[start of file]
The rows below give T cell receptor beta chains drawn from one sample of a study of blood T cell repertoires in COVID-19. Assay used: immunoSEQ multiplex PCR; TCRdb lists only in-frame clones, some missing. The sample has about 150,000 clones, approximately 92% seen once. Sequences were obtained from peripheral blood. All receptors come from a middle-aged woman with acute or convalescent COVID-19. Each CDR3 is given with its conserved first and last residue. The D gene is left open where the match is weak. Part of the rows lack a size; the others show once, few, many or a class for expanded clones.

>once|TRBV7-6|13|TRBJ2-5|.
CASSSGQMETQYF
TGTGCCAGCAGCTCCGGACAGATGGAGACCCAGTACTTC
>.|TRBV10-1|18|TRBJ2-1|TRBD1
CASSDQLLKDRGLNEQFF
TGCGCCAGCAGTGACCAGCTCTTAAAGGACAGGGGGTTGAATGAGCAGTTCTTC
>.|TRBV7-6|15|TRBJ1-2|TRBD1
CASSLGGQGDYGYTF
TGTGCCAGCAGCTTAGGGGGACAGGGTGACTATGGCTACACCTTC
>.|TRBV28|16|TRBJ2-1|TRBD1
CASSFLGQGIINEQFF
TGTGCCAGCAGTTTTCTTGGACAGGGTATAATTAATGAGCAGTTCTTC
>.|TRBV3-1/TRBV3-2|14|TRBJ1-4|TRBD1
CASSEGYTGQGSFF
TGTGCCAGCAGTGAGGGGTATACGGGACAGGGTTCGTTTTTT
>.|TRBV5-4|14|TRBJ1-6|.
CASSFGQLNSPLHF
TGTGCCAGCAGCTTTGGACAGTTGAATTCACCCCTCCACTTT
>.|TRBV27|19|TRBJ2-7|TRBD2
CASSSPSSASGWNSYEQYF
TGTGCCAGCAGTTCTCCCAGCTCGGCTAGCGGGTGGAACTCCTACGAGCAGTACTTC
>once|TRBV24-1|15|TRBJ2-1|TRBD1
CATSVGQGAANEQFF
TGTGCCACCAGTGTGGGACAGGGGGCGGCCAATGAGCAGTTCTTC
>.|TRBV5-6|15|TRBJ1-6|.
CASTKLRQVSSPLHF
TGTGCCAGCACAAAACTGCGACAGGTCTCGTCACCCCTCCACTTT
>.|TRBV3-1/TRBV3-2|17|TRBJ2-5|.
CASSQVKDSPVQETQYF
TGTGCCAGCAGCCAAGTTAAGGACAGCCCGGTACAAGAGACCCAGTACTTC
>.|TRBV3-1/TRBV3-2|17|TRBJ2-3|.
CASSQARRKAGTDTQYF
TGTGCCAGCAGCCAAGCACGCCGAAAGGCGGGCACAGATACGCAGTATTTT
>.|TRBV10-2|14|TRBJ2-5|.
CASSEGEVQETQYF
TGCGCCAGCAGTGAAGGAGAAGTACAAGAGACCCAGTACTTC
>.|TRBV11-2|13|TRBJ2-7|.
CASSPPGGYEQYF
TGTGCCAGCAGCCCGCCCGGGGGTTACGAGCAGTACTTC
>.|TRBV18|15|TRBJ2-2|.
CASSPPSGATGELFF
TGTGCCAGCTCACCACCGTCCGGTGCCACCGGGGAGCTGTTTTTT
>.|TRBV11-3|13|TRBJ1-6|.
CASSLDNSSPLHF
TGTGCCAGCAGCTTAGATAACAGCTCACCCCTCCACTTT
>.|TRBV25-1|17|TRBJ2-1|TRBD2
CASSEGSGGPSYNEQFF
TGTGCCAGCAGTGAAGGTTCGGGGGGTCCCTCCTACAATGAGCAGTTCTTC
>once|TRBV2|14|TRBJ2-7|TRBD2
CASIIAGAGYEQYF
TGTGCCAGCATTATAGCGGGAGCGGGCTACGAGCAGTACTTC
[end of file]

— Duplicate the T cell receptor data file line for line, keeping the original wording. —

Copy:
The rows below give T cell receptor beta chains drawn from one sample of a study of blood T cell repertoires in COVID-19. Assay used: immunoSEQ multiplex PCR; TCRdb lists only in-frame clones, some missing. The sample has about 150,000 clones, approximately 92% seen once. Sequences were obtained from peripheral blood. All receptors come from a middle-aged woman with acute or convalescent COVID-19. Each CDR3 is given with its conserved first and last residue. The D gene is left open where the match is weak. Part of the rows lack a size; the others show once, few, many or a class for expanded clones.

>once|TRBV7-6|13|TRBJ2-5|.
CASSSGQMETQYF
TGTGCCAGCAGCTCCGGACAGATGGAGACCCAGTACTTC
>.|TRBV10-1|18|TRBJ2-1|TRBD1
CASSDQLLKDRGLNEQFF
TGCGCCAGCAGTGACCAGCTCTTAAAGGACAGGGGGTTGAATGAGCAGTTCTTC
>.|TRBV7-6|15|TRBJ1-2|TRBD1
CASSLGGQGDYGYTF
TGTGCCAGCAGCTTAGGGGGACAGGGTGACTATGGCTACACCTTC
>.|TRBV28|16|TRBJ2-1|TRBD1
CASSFLGQGIINEQFF
TGTGCCAGCAGTTTTCTTGGACAGGGTATAATTAATGAGCAGTTCTTC
>.|TRBV3-1/TRBV3-2|14|TRBJ1-4|TRBD1
CASSEGYTGQGSFF
TGTGCCAGCAGTGAGGGGTATACGGGACAGGGTTCGTTTTTT
>.|TRBV5-4|14|TRBJ1-6|.
CASSFGQLNSPLHF
TGTGCCAGCAGCTTTGGACAGTTGAATTCACCCCTCCACTTT
>.|TRBV27|19|TRBJ2-7|TRBD2
CASSSPSSASGWNSYEQYF
TGTGCCAGCAGTTCTCCCAGCTCGGCTAGCGGGTGGAACTCCTACGAGCAGTACTTC
>once|TRBV24-1|15|TRBJ2-1|TRBD1
CATSVGQGAANEQFF
TGTGCCACCAGTGTGGGACAGGGGGCGGCCAATGAGCAGTTCTTC
>.|TRBV5-6|15|TRBJ1-6|.
CASTKLRQVSSPLHF
TGTGCCAGCACAAAACTGCGACAGGTCTCGTCACCCCTCCACTTT
>.|TRBV3-1/TRBV3-2|17|TRBJ2-5|.
CASSQVKDSPVQETQYF
TGTGCCAGCAGCCAAGTTAAGGACAGCCCGGTACAAGAGACCCAGTACTTC
>.|TRBV3-1/TRBV3-2|17|TRBJ2-3|.
CASSQARRKAGTDTQYF
TGTGCCAGCAGCCAAGCACGCCGAAAGGCGGGCACAGATACGCAGTATTTT
>.|TRBV10-2|14|TRBJ2-5|.
CASSEGEVQETQYF
TGCGCCAGCAGTGAAGGAGAAGTACAAGAGACCCAGTACTTC
>.|TRBV11-2|13|TRBJ2-7|.
CASSPPGGYEQYF
TGTGCCAGCAGCCCGCCCGGGGGTTACGAGCAGTACTTC
>.|TRBV18|15|TRBJ2-2|.
CASSPPSGATGELFF
TGTGCCAGCTCACCACCGTCCGGTGCCACCGGGGAGCTGTTTTTT
>.|TRBV11-3|13|TRBJ1-6|.
CASSLDNSSPLHF
TGTGCCAGCAGCTTAGATAACAGCTCACCCCTCCACTTT
>.|TRBV25-1|17|TRBJ2-1|TRBD2
CASSEGSGGPSYNEQFF
TGTGCCAGCAGTGAAGGTTCGGGGGGTCCCTCCTACAATGAGCAGTTCTTC
>once|TRBV2|14|TRBJ2-7|TRBD2
CASIIAGAGYEQYF
TGTGCCAGCATTATAGCGGGAGCGGGCTACGAGCAGTACTTC